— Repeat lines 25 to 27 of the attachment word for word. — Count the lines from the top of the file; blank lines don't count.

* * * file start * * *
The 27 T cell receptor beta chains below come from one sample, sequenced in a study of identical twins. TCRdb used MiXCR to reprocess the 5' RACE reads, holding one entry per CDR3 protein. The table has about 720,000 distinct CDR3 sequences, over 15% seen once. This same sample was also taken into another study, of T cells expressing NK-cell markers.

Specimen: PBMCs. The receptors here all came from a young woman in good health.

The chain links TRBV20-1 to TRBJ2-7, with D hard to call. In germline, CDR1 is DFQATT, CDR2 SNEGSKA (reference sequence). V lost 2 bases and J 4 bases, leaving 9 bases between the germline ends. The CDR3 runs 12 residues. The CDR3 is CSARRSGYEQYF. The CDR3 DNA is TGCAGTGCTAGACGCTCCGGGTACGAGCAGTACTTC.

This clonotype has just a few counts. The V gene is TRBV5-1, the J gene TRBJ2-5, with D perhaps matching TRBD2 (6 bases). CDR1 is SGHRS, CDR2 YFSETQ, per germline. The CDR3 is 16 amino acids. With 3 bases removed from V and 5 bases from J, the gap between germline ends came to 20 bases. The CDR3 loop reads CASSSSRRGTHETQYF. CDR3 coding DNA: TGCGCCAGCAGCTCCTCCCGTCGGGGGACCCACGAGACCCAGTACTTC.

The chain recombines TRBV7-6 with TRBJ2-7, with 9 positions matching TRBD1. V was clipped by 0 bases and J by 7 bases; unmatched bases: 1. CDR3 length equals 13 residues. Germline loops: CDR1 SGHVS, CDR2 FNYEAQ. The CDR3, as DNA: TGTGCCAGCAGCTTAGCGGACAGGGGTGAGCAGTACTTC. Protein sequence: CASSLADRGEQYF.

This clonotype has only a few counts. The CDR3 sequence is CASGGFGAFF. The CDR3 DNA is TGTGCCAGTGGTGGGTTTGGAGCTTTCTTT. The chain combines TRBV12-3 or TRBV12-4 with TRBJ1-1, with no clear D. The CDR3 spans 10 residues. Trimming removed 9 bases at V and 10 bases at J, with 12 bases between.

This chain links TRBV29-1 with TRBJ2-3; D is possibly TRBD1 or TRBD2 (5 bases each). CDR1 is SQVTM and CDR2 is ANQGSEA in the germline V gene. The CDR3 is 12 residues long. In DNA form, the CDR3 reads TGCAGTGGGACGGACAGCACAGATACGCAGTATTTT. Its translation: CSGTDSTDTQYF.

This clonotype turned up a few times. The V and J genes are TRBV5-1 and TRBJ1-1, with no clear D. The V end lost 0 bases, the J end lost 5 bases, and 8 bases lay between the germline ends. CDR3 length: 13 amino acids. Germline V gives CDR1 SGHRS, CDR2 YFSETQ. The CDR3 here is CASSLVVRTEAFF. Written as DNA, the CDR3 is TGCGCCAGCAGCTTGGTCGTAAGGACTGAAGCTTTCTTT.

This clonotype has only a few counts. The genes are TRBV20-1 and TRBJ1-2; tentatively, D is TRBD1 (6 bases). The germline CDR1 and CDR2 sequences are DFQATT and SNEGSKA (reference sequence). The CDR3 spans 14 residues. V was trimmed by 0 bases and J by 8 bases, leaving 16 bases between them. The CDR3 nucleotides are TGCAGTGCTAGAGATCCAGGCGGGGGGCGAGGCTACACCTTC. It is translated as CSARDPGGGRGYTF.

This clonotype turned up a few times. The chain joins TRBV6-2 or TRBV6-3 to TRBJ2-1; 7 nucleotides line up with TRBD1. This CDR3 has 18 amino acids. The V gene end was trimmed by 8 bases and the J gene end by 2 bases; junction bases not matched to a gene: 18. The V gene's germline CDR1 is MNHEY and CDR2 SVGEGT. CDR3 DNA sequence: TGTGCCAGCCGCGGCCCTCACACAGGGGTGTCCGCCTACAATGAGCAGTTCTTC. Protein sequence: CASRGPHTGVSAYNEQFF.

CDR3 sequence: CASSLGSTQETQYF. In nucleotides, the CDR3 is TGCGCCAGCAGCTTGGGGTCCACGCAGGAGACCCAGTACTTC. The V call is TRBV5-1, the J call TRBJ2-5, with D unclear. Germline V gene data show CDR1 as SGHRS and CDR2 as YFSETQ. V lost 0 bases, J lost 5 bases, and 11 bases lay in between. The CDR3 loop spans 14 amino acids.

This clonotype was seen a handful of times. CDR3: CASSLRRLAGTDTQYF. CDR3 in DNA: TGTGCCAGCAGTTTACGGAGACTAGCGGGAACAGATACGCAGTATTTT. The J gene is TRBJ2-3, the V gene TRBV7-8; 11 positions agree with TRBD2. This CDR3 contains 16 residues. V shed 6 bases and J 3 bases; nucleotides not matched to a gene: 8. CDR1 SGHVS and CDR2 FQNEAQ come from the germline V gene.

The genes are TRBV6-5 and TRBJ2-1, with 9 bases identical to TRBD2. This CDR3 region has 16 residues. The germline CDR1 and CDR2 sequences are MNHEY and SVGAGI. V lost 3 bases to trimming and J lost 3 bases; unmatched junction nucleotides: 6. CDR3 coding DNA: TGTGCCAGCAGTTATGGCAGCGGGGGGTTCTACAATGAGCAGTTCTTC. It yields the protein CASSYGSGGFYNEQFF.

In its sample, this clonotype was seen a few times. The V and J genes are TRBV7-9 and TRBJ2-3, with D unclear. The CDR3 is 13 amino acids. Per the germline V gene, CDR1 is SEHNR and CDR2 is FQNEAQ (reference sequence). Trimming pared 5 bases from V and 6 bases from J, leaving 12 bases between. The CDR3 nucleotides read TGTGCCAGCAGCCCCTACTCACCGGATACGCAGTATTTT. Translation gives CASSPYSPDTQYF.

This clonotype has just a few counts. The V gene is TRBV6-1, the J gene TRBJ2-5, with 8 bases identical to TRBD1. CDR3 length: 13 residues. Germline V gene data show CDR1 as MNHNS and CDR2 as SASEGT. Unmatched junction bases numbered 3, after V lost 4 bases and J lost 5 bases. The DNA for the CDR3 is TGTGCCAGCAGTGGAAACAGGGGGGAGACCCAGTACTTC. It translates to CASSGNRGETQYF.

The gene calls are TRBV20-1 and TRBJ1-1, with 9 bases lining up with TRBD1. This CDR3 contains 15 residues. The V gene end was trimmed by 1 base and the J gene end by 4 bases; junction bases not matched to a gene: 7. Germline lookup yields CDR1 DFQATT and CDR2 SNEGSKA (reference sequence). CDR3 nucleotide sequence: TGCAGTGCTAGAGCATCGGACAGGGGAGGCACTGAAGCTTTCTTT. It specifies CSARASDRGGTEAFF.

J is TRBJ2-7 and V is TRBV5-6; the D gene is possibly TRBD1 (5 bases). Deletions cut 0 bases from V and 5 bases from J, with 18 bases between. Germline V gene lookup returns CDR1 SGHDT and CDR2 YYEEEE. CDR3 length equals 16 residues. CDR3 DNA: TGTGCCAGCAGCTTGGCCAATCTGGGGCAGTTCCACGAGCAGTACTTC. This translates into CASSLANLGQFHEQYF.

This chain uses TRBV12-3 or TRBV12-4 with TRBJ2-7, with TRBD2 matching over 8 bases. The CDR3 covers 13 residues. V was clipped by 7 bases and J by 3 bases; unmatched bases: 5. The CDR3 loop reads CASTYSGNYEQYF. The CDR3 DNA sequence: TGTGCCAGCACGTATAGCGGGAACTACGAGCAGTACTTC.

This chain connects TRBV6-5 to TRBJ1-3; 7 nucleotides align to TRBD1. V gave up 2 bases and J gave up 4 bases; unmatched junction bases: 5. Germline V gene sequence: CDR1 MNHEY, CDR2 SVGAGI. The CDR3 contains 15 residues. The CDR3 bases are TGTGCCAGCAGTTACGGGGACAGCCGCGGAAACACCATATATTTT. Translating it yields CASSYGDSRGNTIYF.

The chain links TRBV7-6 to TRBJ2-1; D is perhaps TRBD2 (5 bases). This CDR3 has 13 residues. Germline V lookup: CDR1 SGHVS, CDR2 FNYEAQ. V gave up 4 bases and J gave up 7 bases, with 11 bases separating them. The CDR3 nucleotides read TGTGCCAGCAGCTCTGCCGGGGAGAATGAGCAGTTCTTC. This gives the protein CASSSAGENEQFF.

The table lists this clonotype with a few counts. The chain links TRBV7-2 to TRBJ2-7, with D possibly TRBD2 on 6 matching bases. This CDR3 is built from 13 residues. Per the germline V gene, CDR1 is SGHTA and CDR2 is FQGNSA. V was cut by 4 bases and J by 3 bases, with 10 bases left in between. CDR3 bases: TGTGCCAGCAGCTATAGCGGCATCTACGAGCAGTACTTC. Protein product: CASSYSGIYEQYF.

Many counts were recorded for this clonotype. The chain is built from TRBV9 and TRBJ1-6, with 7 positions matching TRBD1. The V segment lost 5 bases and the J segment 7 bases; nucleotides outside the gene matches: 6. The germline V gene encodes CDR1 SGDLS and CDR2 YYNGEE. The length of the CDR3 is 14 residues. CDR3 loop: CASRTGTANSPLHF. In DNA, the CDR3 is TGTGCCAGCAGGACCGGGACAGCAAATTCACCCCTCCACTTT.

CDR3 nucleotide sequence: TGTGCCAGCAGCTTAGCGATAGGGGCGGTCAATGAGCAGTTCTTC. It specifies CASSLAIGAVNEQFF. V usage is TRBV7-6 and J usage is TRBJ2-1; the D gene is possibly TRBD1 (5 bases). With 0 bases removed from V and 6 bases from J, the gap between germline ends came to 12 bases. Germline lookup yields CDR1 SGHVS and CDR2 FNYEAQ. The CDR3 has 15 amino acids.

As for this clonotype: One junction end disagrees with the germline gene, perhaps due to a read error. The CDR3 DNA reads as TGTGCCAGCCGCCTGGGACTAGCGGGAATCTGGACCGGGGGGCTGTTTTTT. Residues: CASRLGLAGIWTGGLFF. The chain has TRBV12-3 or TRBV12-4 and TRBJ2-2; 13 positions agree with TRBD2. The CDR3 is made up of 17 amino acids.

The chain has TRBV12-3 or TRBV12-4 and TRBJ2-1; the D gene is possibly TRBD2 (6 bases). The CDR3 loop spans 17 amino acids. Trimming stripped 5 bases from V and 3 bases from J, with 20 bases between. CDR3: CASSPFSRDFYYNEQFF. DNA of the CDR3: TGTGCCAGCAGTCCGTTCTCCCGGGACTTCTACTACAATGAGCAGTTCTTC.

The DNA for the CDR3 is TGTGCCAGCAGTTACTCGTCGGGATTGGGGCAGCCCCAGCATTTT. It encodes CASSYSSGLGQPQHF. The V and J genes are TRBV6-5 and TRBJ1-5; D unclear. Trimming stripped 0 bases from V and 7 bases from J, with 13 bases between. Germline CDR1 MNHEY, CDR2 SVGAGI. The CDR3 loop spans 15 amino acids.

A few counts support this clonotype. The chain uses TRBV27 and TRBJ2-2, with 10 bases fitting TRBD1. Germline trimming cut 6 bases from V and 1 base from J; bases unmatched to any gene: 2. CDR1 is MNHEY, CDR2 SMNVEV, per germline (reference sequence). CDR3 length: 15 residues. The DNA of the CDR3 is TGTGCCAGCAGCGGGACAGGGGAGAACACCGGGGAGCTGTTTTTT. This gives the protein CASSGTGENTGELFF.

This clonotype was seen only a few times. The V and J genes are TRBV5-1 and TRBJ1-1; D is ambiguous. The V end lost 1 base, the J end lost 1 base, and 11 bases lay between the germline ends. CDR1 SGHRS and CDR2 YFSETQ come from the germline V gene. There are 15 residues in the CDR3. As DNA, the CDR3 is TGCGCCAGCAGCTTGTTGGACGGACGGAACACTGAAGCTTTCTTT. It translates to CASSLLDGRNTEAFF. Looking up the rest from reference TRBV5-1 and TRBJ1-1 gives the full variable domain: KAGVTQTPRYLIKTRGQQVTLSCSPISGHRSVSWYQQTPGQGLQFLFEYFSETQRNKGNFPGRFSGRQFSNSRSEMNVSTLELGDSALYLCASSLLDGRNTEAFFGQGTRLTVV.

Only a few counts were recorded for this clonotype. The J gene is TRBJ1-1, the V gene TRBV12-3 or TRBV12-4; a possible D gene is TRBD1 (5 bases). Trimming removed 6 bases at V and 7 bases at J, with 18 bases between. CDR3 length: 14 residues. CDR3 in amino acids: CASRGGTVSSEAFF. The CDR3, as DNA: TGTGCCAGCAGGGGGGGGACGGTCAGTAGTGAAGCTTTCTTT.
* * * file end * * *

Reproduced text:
The chain has TRBV12-3 or TRBV12-4 and TRBJ2-1; the D gene is possibly TRBD2 (6 bases). The CDR3 loop spans 17 amino acids. Trimming stripped 5 bases from V and 3 bases from J, with 20 bases between. CDR3: CASSPFSRDFYYNEQFF. DNA of the CDR3: TGTGCCAGCAGTCCGTTCTCCCGGGACTTCTACTACAATGAGCAGTTCTTC.

The DNA for the CDR3 is TGTGCCAGCAGTTACTCGTCGGGATTGGGGCAGCCCCAGCATTTT. It encodes CASSYSSGLGQPQHF. The V and J genes are TRBV6-5 and TRBJ1-5; D unclear. Trimming stripped 0 bases from V and 7 bases from J, with 13 bases between. Germline CDR1 MNHEY, CDR2 SVGAGI. The CDR3 loop spans 15 amino acids.

A few counts support this clonotype. The chain uses TRBV27 and TRBJ2-2, with 10 bases fitting TRBD1. Germline trimming cut 6 bases from V and 1 base from J; bases unmatched to any gene: 2. CDR1 is MNHEY, CDR2 SMNVEV, per germline (reference sequence). CDR3 length: 15 residues. The DNA of the CDR3 is TGTGCCAGCAGCGGGACAGGGGAGAACACCGGGGAGCTGTTTTTT. This gives the protein CASSGTGENTGELFF.